Myth 1: babies cost a fortune. Part 1

OK, have you read free range kids yet? NO? do it.

Babies cost money. No getting around it. But you don’t need to go broke raising that munchkin. And no, you didn’t buy that expensive toy. You are still a good mom. And no, you didn’t get that expensive stroller, or the extra gadget they sell to go on the car seat. And yes, you are still a good mom.

Babyhood and childhood has been super commercialized. Companies want us to think that we are bad parents if we don’t spend, spend, spend.  You must have what your friends have otherwise your child is missing out.  Um.  Or not. Here’s a quick run-down of the major costs kids create, and how to avoid them:

1)Birth.  yes, it starts from birth.  I’ve seen some pretty astronomical hospital bills.

This is because every birth in this country, low risk, high risk and everything in between is treated in the same way a very high risk pregnancy and birth is.  And that model is pricey.

But if you are a low risk momma look into your options. Research it. I suggest Ina Mae Gaskin’s works. Following the midwifery model is not only very safe, for low risk moms, it can be an amazing experience. Look into midwives in your area, birth centers, both free standing and attached to a hospital and even home birth. Do your research- this effects your health and the health of your baby.

2) You need to buy a new house and car.  

Solution: stay put.  Don’t move.  Unless you live in a horrible area, or live in a studio apartment and are expecting triplets, you probably don’t need to move at all.  If you live in a really dangerous area then you should probably move anyway, agreed?

Your baby is small.  Yep. very small. And they want to be by your side all the time. Personal space? Room to play? Not for awhile yet. And that huge crib? Save a few bucks and don’t bother.  My baby is 5.5 months and has yet to spend more than 10 minutes asleep in her crib. What you really need is: a safe cosleeping bed, a cosleeper that goes on the side of your bed, a sleeper that sits on the bed, or a pack and play by your bed.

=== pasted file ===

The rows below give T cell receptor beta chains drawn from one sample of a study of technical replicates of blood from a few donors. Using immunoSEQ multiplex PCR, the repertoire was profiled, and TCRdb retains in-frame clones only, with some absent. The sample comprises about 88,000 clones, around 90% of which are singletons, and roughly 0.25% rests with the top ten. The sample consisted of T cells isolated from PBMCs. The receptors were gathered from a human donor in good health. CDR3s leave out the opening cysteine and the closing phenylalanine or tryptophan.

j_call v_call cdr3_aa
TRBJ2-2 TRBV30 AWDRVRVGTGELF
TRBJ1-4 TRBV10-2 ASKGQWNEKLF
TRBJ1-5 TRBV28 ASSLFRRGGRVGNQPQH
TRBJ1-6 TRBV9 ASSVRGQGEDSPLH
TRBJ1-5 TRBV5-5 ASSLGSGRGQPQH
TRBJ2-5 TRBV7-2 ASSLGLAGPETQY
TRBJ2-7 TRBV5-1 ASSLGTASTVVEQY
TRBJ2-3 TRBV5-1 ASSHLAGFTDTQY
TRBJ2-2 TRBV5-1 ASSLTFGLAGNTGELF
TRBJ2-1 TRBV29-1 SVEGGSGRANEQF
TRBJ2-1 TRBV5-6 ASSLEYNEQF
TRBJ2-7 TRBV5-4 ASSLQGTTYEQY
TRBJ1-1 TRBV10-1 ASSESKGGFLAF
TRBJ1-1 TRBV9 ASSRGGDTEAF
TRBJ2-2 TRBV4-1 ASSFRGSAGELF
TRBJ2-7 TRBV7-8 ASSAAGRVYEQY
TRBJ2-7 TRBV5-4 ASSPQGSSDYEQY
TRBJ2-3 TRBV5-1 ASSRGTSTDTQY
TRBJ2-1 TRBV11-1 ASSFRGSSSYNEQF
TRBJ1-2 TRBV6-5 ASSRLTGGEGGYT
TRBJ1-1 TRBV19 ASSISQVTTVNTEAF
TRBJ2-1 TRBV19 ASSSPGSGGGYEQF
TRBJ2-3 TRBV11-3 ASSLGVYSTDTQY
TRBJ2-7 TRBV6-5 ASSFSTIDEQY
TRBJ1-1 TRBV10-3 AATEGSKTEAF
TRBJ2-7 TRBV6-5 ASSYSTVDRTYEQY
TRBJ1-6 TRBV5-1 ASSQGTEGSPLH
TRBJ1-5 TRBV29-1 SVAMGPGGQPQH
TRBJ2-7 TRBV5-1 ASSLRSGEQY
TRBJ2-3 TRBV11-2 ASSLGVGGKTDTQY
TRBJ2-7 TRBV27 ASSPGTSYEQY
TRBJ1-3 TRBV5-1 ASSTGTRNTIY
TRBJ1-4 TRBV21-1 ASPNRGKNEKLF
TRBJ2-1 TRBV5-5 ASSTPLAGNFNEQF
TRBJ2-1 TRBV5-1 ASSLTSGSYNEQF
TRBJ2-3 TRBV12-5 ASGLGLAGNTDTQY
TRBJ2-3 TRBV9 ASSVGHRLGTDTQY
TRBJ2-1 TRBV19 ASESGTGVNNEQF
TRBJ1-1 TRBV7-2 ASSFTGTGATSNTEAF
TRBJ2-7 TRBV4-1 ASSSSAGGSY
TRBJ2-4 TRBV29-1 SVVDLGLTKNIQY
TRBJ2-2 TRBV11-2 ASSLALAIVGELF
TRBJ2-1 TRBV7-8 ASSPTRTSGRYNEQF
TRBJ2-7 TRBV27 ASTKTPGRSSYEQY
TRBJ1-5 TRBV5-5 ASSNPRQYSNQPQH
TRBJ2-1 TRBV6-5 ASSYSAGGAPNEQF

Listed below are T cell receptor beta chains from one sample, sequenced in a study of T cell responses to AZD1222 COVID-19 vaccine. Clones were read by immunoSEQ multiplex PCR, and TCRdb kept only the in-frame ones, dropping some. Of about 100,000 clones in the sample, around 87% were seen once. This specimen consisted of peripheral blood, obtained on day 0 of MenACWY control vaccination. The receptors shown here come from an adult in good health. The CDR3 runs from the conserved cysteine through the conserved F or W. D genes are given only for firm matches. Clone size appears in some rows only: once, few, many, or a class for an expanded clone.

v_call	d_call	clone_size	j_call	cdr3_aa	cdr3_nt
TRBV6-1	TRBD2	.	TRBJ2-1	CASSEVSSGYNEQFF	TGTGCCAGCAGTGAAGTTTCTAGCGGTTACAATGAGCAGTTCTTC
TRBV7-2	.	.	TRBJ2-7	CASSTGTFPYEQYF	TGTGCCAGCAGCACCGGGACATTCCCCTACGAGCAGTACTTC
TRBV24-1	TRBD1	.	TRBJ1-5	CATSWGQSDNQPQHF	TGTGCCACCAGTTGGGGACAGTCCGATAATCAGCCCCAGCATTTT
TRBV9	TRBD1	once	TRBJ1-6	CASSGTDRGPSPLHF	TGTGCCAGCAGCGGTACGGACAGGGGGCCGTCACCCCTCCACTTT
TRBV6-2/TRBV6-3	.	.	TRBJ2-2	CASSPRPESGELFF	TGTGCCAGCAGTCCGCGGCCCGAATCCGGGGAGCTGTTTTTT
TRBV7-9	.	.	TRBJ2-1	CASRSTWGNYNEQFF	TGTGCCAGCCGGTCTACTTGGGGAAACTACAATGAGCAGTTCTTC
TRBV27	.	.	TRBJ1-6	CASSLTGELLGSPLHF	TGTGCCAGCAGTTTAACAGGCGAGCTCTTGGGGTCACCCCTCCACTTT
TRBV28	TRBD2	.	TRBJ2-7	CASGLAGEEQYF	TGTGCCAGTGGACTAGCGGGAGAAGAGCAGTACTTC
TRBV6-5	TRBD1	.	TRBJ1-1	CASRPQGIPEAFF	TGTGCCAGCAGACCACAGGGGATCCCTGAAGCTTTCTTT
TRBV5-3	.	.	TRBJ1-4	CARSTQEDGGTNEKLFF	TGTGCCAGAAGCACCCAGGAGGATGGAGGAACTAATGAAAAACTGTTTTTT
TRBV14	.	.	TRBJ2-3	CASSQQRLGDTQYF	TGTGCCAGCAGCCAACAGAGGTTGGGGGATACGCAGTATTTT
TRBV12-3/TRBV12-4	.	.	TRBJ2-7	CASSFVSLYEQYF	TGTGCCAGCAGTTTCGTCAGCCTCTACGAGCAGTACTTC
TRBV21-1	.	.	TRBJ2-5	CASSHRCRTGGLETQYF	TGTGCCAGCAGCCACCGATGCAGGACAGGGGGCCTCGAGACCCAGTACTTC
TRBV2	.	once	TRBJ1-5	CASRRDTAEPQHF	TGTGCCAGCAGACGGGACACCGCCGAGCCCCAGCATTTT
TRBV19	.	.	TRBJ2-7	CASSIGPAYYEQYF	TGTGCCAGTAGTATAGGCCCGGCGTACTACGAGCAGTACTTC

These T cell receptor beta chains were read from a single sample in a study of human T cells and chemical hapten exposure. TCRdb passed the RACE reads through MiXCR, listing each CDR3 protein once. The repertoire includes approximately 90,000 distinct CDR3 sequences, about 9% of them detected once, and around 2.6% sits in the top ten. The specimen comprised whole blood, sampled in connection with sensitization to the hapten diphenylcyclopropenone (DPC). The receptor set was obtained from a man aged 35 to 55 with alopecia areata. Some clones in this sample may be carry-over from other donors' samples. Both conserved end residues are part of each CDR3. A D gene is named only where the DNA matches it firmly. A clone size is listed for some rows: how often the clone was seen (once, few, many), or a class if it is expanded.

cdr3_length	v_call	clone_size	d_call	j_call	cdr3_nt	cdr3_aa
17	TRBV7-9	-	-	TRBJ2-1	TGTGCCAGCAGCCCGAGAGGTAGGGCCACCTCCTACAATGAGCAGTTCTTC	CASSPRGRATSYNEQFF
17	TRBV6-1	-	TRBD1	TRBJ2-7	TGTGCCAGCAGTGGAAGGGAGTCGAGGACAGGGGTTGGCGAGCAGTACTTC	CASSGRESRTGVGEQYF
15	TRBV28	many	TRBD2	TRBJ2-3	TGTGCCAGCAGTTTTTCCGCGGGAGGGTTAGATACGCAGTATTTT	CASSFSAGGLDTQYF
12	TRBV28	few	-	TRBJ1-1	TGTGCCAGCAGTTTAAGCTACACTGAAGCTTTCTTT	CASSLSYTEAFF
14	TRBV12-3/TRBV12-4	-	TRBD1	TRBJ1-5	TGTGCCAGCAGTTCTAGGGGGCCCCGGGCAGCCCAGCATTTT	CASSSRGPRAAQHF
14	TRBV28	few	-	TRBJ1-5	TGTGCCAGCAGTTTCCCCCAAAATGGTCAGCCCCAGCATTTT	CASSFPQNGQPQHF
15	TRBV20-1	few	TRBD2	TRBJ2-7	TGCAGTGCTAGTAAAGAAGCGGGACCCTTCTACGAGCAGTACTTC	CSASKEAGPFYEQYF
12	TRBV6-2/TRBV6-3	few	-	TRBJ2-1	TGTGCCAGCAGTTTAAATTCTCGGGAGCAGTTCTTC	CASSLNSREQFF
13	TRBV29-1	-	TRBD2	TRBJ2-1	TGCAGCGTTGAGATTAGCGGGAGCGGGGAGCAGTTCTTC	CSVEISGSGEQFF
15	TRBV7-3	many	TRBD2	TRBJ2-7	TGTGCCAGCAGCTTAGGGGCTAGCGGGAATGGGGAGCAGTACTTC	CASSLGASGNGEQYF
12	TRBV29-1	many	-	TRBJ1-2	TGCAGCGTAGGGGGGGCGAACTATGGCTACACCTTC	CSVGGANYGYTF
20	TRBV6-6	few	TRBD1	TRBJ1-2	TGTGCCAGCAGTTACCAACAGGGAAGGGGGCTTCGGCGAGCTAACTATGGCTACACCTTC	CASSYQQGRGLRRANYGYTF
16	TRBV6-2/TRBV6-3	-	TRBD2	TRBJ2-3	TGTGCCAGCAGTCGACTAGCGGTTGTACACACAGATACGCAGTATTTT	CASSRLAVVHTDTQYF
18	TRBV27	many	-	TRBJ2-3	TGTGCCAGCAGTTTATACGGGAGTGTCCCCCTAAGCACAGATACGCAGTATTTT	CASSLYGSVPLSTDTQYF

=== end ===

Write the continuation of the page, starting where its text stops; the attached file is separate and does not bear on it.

Babies need momma close to them, they need to feel them and touch them.  For the first few weeks my baby wouldn’t sleep unless she was on my chest anyway.

The other space baby needs: a place to change them and a place to put their clothes.  For me this all fits in the guest bedroom closet, but I’ve seen even smaller set ups.  That’s it. They don’t need a whole room to themselves, not yet anyway.  So for now, you can stay put.

If you plan on having more kids, getting into a better school district etc, then you can cross that bridge later. Move when the time of opportune financially, not because baby is on the way.

And the car? unless you’ve been driving in a two door no backseat sports car, or a pickup with only two front seats,  you probably don’t need a new one. Your carseat will fit in the back seat of your sedan or pickup that you already have.  Until you have 3 or 4 in carseats (and that may never happen)  you probably don’t need to sell the car and get the minivan. And if you really do need a new vehicle think used.  It’s going to be covered in baby poop, melted crayons and stray cheerios soon enough anyway.

3) Childcare.

This is tricky because decent full time care will cost you.  Here’s my view: price it out.  It may be cheaper to cut back on your lifestyle and have one parent stay home.

Or perhaps you have a relative that you trust to take care of your little one.

But for many parents it is simply cheaper to have someone stay home.  It may just not be cost effective to put your baby in full time care so that you can work full time, unless you make a very large salary.

If you need your child in care- many families need dual incomes, and more than half of babies are born to single moms, there are state funded resources. Different states have different rules, so check with yours and see where to apply for financial aid. And many preschools offer scholarships to those in need- so ask! they are happy to help.

Thanks for stopping buy. I will be publishing part two of how to save shortly.

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